These gigs often come with money, though not enough for full salary replacement. If you’re at a school that gives some funding for sabbatical but not enough for a full year, these can supplement your income.

This year Carrie and I mostly focused our search in the United States. That’s because for a leave starting in fall 2024, we started looking in May of 2023. By that time the deadline for a lot of European gigs had already passed. There are shorter 1-month residencies, like at Bellagio, but we wanted either semester or year-long gigs.

So, first takeaway: European Institutes of Advanced Study tend to operate on a two year timeline. Check out EURIAS for a comprehensive list. American Fellowships tend to operate on a one-year timeline with deadlines in the late summer and early fall. Which means you can’t start thinking about it in August.

In sum, I recommend you start thinking about sabbatical applications two years in advance of when you’d like to start. Year -2 will be applications to Europe if you want to go there. Year -1 will be applications to US institutions, and you’ll know the deadlines well ahead of time.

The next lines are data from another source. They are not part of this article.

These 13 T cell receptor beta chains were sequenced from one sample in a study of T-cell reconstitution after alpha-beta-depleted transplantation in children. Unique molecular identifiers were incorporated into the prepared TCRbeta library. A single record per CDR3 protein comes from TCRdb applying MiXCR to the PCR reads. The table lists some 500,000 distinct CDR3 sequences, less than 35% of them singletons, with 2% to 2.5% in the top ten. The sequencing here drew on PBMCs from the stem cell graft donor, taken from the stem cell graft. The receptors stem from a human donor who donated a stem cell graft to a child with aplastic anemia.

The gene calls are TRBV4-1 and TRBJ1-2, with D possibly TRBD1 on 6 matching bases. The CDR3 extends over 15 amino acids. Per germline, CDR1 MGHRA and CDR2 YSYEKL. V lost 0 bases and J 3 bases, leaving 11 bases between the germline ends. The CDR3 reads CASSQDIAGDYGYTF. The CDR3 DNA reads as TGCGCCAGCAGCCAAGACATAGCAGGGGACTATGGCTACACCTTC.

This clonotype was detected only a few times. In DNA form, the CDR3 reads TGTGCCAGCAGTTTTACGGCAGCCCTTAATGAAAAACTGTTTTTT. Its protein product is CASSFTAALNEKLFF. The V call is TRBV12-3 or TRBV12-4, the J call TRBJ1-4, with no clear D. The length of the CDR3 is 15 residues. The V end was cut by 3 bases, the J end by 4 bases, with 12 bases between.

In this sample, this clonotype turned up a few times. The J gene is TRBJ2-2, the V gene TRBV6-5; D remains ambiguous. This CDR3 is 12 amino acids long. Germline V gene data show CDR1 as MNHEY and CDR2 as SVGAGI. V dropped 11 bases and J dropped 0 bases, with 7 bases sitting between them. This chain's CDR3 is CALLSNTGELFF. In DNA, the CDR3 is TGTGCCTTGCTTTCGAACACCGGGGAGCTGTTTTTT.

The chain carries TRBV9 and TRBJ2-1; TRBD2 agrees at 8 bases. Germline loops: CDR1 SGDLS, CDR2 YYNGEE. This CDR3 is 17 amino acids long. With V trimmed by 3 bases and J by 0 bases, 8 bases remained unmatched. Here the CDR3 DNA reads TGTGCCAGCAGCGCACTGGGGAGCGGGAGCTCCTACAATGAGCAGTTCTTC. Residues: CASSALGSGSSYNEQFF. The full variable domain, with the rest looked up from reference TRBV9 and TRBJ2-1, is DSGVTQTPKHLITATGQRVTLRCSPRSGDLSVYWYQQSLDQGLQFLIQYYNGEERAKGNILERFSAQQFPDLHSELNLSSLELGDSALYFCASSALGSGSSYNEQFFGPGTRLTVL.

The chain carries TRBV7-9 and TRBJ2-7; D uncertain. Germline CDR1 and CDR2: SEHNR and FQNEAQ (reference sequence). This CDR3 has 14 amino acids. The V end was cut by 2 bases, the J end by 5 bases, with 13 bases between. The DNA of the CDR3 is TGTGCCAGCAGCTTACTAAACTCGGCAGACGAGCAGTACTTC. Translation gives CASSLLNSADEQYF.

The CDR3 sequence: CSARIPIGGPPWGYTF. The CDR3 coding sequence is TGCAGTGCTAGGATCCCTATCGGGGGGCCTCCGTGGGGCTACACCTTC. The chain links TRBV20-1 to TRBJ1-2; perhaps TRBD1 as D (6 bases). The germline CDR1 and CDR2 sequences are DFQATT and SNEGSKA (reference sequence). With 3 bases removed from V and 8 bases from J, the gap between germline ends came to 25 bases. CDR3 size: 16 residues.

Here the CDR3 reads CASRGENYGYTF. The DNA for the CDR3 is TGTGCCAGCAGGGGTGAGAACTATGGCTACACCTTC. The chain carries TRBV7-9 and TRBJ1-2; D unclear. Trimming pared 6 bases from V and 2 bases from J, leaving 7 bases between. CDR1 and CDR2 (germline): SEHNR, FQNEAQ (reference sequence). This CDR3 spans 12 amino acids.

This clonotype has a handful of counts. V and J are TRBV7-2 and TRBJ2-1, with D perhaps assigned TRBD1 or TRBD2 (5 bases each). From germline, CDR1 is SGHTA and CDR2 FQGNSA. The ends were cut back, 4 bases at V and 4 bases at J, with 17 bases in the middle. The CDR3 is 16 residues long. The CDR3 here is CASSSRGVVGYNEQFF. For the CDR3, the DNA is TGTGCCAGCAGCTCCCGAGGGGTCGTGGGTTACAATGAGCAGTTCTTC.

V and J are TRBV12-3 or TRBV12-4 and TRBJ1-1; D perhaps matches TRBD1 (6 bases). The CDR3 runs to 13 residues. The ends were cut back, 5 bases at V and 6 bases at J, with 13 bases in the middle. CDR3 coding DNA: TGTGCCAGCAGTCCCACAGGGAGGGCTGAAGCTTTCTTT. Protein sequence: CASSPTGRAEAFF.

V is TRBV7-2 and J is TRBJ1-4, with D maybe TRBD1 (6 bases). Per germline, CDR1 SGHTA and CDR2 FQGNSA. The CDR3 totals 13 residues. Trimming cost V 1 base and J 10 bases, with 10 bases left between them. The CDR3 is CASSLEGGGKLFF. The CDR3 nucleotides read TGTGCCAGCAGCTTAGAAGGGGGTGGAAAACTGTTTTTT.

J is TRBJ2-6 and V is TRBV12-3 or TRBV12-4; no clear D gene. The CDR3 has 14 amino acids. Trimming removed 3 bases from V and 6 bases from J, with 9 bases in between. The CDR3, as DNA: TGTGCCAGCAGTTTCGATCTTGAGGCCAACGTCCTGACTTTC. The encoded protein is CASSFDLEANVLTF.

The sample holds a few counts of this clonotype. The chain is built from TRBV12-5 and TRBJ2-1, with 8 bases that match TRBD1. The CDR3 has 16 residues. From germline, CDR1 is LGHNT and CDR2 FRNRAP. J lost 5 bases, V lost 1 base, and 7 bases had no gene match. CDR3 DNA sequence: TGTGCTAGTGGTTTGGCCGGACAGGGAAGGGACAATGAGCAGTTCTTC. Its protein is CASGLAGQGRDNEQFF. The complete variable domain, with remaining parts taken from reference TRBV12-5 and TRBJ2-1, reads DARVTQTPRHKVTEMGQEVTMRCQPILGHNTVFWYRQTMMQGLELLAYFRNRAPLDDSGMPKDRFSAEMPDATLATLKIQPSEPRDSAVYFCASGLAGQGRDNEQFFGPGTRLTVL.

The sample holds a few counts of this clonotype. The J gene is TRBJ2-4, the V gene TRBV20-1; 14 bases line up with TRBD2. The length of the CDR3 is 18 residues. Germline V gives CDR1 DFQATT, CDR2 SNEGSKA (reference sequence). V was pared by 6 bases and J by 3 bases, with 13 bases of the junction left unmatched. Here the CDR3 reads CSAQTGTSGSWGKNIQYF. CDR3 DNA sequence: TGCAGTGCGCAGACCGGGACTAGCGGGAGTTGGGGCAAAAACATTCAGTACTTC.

Here’s the list of places to which Carrie and I applied:

Institute for Advance Study in Marseilles, (that was Carrie; I would have applied for Paris but JUST missed the deadline–these need a university affiliation)

American Academy Berlin (only US citizens), 

Guggenheim (take it anywhere! but very hard to get)

Institute for Advanced Study Princeton School of Social Science (mix of topical and some open positions, I applied for open as I’m nowhere near the topic for 2024-5), 

National Humanities Center in the research triangle, 

Cornell Society for the Humanities (topical–this year was “Silence”; they do ask you to teach a seminar), 

Radcliffe Institute, 

Center for Advanced Study in Behavioural Sciences (Stanford),